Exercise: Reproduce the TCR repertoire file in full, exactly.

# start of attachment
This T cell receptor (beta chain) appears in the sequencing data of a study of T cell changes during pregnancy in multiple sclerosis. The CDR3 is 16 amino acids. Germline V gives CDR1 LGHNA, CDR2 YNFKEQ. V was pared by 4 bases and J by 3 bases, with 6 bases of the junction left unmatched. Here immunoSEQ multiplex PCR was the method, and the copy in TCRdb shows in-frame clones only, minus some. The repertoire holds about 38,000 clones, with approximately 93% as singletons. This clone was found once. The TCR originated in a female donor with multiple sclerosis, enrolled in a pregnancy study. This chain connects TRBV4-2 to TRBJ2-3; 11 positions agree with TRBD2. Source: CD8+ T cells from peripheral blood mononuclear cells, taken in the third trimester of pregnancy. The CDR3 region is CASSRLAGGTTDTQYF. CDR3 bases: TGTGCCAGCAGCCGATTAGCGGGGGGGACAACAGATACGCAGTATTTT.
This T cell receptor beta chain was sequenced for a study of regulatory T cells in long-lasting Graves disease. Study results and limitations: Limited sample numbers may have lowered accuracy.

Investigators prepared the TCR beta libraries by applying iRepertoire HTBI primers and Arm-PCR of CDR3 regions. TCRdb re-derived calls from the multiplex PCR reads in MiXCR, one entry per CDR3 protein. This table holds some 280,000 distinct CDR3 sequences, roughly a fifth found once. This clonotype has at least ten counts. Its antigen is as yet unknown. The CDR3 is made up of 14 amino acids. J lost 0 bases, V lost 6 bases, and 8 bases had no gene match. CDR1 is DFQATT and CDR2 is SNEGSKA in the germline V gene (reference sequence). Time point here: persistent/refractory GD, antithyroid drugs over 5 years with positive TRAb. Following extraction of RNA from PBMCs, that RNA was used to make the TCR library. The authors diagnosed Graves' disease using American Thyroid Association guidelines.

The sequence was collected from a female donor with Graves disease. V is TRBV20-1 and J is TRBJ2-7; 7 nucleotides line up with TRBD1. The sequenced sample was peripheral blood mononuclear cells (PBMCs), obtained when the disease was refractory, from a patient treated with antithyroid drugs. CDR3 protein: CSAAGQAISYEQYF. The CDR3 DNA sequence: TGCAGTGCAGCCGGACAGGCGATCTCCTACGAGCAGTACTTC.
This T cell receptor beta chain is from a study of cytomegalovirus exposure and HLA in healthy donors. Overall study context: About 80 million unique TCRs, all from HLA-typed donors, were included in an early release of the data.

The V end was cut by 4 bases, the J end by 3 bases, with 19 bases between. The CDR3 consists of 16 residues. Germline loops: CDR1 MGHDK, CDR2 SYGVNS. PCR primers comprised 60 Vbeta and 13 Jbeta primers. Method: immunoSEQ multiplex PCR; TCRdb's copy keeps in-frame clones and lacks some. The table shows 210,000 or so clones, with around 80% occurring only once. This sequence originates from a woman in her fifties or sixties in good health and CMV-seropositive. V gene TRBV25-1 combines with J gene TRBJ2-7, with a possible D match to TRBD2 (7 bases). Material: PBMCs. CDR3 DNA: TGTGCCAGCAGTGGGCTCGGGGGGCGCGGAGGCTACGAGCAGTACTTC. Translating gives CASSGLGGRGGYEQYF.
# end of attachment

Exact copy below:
This T cell receptor (beta chain) appears in the sequencing data of a study of T cell changes during pregnancy in multiple sclerosis. The CDR3 is 16 amino acids. Germline V gives CDR1 LGHNA, CDR2 YNFKEQ. V was pared by 4 bases and J by 3 bases, with 6 bases of the junction left unmatched. Here immunoSEQ multiplex PCR was the method, and the copy in TCRdb shows in-frame clones only, minus some. The repertoire holds about 38,000 clones, with approximately 93% as singletons. This clone was found once. The TCR originated in a female donor with multiple sclerosis, enrolled in a pregnancy study. This chain connects TRBV4-2 to TRBJ2-3; 11 positions agree with TRBD2. Source: CD8+ T cells from peripheral blood mononuclear cells, taken in the third trimester of pregnancy. The CDR3 region is CASSRLAGGTTDTQYF. CDR3 bases: TGTGCCAGCAGCCGATTAGCGGGGGGGACAACAGATACGCAGTATTTT.
This T cell receptor beta chain was sequenced for a study of regulatory T cells in long-lasting Graves disease. Study results and limitations: Limited sample numbers may have lowered accuracy.

Investigators prepared the TCR beta libraries by applying iRepertoire HTBI primers and Arm-PCR of CDR3 regions. TCRdb re-derived calls from the multiplex PCR reads in MiXCR, one entry per CDR3 protein. This table holds some 280,000 distinct CDR3 sequences, roughly a fifth found once. This clonotype has at least ten counts. Its antigen is as yet unknown. The CDR3 is made up of 14 amino acids. J lost 0 bases, V lost 6 bases, and 8 bases had no gene match. CDR1 is DFQATT and CDR2 is SNEGSKA in the germline V gene (reference sequence). Time point here: persistent/refractory GD, antithyroid drugs over 5 years with positive TRAb. Following extraction of RNA from PBMCs, that RNA was used to make the TCR library. The authors diagnosed Graves' disease using American Thyroid Association guidelines.

The sequence was collected from a female donor with Graves disease. V is TRBV20-1 and J is TRBJ2-7; 7 nucleotides line up with TRBD1. The sequenced sample was peripheral blood mononuclear cells (PBMCs), obtained when the disease was refractory, from a patient treated with antithyroid drugs. CDR3 protein: CSAAGQAISYEQYF. The CDR3 DNA sequence: TGCAGTGCAGCCGGACAGGCGATCTCCTACGAGCAGTACTTC.
This T cell receptor beta chain is from a study of cytomegalovirus exposure and HLA in healthy donors. Overall study context: About 80 million unique TCRs, all from HLA-typed donors, were included in an early release of the data.

The V end was cut by 4 bases, the J end by 3 bases, with 19 bases between. The CDR3 consists of 16 residues. Germline loops: CDR1 MGHDK, CDR2 SYGVNS. PCR primers comprised 60 Vbeta and 13 Jbeta primers. Method: immunoSEQ multiplex PCR; TCRdb's copy keeps in-frame clones and lacks some. The table shows 210,000 or so clones, with around 80% occurring only once. This sequence originates from a woman in her fifties or sixties in good health and CMV-seropositive. V gene TRBV25-1 combines with J gene TRBJ2-7, with a possible D match to TRBD2 (7 bases). Material: PBMCs. CDR3 DNA: TGTGCCAGCAGTGGGCTCGGGGGGCGCGGAGGCTACGAGCAGTACTTC. Translating gives CASSGLGGRGGYEQYF.